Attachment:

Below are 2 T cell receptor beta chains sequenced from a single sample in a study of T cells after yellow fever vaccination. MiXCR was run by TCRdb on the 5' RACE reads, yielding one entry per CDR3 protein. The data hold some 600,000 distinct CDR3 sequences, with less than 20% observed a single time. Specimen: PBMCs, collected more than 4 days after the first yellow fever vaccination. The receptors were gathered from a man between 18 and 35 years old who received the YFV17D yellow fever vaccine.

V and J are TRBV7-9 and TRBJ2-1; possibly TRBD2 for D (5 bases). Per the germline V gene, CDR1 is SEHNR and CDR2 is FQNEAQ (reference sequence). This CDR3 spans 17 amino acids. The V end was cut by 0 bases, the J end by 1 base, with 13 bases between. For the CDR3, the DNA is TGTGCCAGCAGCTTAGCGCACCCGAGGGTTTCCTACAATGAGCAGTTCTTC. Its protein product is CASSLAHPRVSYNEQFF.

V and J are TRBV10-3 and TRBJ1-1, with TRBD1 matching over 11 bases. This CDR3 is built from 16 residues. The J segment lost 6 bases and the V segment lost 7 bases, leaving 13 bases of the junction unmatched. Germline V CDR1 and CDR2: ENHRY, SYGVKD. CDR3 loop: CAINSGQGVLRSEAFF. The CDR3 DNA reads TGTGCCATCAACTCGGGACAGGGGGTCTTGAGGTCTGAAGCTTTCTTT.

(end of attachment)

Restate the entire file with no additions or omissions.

Below are 2 T cell receptor beta chains sequenced from a single sample in a study of T cells after yellow fever vaccination. MiXCR was run by TCRdb on the 5' RACE reads, yielding one entry per CDR3 protein. The data hold some 600,000 distinct CDR3 sequences, with less than 20% observed a single time. Specimen: PBMCs, collected more than 4 days after the first yellow fever vaccination. The receptors were gathered from a man between 18 and 35 years old who received the YFV17D yellow fever vaccine.

V and J are TRBV7-9 and TRBJ2-1; possibly TRBD2 for D (5 bases). Per the germline V gene, CDR1 is SEHNR and CDR2 is FQNEAQ (reference sequence). This CDR3 spans 17 amino acids. The V end was cut by 0 bases, the J end by 1 base, with 13 bases between. For the CDR3, the DNA is TGTGCCAGCAGCTTAGCGCACCCGAGGGTTTCCTACAATGAGCAGTTCTTC. Its protein product is CASSLAHPRVSYNEQFF.

V and J are TRBV10-3 and TRBJ1-1, with TRBD1 matching over 11 bases. This CDR3 is built from 16 residues. The J segment lost 6 bases and the V segment lost 7 bases, leaving 13 bases of the junction unmatched. Germline V CDR1 and CDR2: ENHRY, SYGVKD. CDR3 loop: CAINSGQGVLRSEAFF. The CDR3 DNA reads TGTGCCATCAACTCGGGACAGGGGGTCTTGAGGTCTGAAGCTTTCTTT.